AFRICANGLOBE – There was a stunning moment at the 1985 Tory Party Conference when a Jamaican-born nurse took to the floor, declaring: “I am Conservative, Black, British and proud to be all three.”
That woman was Lurline Champagnie OBE who has spent 25 years as a local councillor in Harrow, northwest London and was the first Black woman to be selected as a Tory candidate.
The words provoked thunderous applause at the conference. But for those on the outside looking in it was an unfamiliar endorsement of Margaret Thatcher’s government.
In the late 1970s, living conditions and civil rights for Black people in Britain were bleak.
Many from the community will argue that the Iron Lady, who became PM in 1979, did little to improve them. Many more will disagree.
Her vociferous support for privatisation, capitalism, lower taxation for individuals and businesses and the UK’s ‘special relationship’ with the United States were trademarks of her 13-year tenure.
Champagnie and veteran journalist and activist, Marc Wadsworth, tells us what Baroness Thatcher, who will be laid to rest today (April 17), meant to the Black community.
Margaret Thatcher Well Respected?
More than two decades on, Champagnie, a well-respected politician once tipped for a seat in the House of Lords, said: “Personally speaking, I am an admirer because she was a woman, a strong woman, our first female Prime Minister.
“She was no pushover in politics or in life and provided a great example and model for the people of this country.”
She is adamant that the negative reaction Margaret Thatcher received from sections of the Black community should be directed at the Labour Party.
Yet it was under Margaret Thatcher that the controversial ‘sus law’, which allowed police officers to stop and search anyone they believed to be acting suspiciously, was introduced.
The powers paved the way for officers to arrest people without due cause, resulting in Black communities to express anger at what they saw as police harassment.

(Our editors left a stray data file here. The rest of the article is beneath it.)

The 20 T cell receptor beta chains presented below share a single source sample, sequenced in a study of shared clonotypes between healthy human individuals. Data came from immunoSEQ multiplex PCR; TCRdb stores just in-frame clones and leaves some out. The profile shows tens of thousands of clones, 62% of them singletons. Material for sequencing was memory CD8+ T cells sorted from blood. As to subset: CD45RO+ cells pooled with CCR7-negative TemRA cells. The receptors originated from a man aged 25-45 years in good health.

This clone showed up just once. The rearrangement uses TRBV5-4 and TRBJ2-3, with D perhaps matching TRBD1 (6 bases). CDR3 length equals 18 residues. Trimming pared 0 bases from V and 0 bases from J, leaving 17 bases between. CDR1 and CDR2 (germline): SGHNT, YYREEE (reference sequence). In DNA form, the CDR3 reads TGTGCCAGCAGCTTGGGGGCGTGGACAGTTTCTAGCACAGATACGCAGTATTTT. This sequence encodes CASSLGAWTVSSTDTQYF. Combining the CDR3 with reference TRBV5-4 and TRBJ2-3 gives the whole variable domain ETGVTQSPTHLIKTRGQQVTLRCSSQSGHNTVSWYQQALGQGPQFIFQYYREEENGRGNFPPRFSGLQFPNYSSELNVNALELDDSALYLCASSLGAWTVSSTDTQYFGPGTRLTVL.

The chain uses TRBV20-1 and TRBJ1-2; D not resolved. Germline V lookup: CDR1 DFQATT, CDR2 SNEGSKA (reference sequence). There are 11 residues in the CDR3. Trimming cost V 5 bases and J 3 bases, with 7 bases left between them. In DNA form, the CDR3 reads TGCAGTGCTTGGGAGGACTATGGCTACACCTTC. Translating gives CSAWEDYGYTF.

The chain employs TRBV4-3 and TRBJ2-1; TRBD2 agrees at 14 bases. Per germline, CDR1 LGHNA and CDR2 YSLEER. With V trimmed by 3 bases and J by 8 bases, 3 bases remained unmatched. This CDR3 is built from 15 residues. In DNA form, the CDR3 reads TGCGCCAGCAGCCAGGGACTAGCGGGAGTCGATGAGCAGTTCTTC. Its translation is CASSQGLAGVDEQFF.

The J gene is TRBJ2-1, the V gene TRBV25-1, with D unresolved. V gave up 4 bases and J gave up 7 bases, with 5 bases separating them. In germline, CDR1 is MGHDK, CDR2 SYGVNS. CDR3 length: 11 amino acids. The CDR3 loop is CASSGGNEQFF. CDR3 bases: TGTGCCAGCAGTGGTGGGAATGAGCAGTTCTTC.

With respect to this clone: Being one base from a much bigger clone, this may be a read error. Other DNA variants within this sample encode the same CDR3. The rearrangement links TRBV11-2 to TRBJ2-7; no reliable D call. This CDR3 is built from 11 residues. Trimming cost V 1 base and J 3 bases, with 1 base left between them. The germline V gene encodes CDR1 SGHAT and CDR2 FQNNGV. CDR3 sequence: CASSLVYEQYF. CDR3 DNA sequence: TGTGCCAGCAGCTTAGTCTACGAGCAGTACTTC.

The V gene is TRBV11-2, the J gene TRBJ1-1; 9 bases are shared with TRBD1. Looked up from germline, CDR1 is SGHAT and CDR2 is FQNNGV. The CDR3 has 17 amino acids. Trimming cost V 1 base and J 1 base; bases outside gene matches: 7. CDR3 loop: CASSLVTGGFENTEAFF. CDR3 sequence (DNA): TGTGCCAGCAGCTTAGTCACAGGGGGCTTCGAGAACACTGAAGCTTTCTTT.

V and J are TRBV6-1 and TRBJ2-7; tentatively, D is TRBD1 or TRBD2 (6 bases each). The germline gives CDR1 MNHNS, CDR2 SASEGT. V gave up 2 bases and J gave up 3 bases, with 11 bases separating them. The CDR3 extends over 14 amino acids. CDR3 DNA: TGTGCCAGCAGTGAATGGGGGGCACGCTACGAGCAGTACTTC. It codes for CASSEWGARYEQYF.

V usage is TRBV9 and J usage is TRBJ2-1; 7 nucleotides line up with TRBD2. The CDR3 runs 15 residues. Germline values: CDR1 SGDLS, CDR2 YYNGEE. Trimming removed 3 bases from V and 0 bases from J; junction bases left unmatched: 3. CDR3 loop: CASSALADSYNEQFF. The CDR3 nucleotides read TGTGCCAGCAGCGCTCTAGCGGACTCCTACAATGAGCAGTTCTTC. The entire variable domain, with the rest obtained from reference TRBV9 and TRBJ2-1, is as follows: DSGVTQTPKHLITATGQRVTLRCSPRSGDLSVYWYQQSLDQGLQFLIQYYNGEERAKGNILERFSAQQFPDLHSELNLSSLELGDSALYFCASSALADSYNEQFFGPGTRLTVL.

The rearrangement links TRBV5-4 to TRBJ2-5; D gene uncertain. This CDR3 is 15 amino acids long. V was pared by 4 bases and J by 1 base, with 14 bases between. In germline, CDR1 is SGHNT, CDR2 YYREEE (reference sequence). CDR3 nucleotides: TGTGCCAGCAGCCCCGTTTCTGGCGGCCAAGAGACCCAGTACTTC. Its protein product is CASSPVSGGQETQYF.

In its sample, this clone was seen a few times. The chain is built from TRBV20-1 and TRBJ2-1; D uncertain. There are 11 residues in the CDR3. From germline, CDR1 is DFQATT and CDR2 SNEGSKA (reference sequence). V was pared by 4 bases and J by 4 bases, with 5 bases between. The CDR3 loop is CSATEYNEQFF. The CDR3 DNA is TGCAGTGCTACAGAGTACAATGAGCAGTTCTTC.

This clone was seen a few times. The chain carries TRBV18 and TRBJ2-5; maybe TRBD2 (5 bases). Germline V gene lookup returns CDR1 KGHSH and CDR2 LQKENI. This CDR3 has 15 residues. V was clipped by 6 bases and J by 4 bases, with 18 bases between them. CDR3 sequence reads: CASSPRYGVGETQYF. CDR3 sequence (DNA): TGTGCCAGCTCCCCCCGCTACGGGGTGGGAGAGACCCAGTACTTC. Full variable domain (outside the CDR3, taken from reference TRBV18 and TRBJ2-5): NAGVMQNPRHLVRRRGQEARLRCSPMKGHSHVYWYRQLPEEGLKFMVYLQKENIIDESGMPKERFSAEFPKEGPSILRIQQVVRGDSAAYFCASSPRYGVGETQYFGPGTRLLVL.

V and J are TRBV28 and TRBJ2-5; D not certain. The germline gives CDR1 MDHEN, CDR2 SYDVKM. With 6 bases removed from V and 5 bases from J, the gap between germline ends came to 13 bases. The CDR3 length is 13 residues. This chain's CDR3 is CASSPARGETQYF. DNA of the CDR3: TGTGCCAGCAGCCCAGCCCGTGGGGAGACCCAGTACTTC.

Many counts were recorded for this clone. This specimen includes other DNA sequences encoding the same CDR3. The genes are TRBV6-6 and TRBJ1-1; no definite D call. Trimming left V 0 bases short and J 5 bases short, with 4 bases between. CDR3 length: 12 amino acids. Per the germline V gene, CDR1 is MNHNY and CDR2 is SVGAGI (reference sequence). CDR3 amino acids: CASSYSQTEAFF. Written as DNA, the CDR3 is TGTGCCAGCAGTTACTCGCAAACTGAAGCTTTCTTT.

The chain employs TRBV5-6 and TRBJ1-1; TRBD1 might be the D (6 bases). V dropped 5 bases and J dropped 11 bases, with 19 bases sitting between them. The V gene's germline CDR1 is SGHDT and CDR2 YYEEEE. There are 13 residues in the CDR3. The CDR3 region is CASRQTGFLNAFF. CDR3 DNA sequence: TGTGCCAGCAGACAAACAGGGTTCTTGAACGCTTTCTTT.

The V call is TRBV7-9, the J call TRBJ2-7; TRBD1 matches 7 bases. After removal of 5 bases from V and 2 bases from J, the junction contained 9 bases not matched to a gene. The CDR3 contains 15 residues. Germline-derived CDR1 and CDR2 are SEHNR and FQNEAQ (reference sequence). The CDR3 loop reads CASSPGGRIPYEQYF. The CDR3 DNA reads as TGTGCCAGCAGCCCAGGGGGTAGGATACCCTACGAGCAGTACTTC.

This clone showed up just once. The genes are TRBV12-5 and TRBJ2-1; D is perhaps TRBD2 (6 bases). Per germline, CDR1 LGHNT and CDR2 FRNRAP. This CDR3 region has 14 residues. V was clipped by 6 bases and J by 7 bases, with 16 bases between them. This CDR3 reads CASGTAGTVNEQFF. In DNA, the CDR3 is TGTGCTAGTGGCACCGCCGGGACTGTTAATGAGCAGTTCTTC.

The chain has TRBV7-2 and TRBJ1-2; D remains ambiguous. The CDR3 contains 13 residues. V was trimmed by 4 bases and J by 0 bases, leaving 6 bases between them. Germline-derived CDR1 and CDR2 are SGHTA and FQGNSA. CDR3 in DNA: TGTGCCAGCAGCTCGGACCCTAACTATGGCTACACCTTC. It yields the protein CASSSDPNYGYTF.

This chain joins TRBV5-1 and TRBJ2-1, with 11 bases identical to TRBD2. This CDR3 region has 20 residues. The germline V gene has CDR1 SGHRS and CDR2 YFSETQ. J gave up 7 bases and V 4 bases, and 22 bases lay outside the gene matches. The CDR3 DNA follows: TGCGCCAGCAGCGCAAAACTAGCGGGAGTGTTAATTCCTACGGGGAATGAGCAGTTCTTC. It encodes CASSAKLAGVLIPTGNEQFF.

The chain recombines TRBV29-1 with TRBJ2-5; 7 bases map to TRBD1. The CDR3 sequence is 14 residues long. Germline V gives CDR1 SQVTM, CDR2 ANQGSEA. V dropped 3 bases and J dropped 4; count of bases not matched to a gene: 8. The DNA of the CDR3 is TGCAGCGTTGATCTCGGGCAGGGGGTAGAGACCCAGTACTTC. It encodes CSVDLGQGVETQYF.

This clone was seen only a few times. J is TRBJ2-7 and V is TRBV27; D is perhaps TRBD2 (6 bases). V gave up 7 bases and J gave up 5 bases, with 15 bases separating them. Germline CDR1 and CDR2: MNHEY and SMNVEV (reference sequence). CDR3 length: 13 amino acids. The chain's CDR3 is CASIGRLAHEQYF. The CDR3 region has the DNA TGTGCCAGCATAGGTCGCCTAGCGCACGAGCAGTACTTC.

In a recent interview, long-standing Lambeth community activist Clarence Thomas described how there was a culture of “ni**er hunting” in the inner cities at the time.
“We went to a dance at the town hall, and on our way home, the police set dogs on us,” Thomas recalled of one particular incident.
In April 1981, the Metropolitan Police began Operation Swamp 81, deploying police officers en masse to areas such as Brixton – highly populated by the African Caribbean community.
Around 1,000 people were stopped and searched, heightening tensions in an area where many people faced unemployment, poor housing and amenities – leading to riots that year.
Speaking after the disturbances, Margaret Thatcher said she could not “condemn [the events] too strongly”, and rejected the idea that her policies had played a role.
“After all,” said Thatcher. “We had much higher unemployment in the 1930s but we didn’t get this behaviour in any way. I know that among young West Indians there is a higher rate of unemployment, there tends to be. Many of them are unskilled and it’s not always easy to get a job for the unskilled.”
Asked if she would consider more investment in the area, she replied: “Money can’t buy trust or racial harmony.”
Champagnie has her own view: “The riots were a result of the mess that successive Labour governments left behind. The Conservatives had to clean it up.”
Margaret Thatcher’s 1981 Budget cut public expenditure and raised taxes in the recession of the late 1970s.
Despite unemployment eventually peaking at more than three million, the fiscal plan sparked growth in the economy.
The former Mayor of Harrow said that if more of the African Caribbean community took entrepreneurial advantage of Margaret Thatcher’s example, they would have been wealthier.
“I have an Asian friend who emigrated to Britain with barely £10 in his pocket but worked hard and is now a multi-millionaire,” explained Champagnie.
“It is this, what Margaret Thatcher wanted us to do. It was simple; work hard, pay your taxes and achieve as much as you can.”
She added: “Margaret Thatcher’s legacy is that she took on a broken country, rebuilt it and made Britain great again. “In 1985, I said I was Black, Conservative and proud. And I still am.”
Working as a senior news reporter at Thames Television, Marc Wadsworth came into contact with the former Prime Minster on two occasions: “(In an interview) I asked for her reaction to the vote from her own party colleagues which effectively ousted her rule as Prime Minister.
“She screwed her face and walked out of the interview. She wasn’t best pleased.”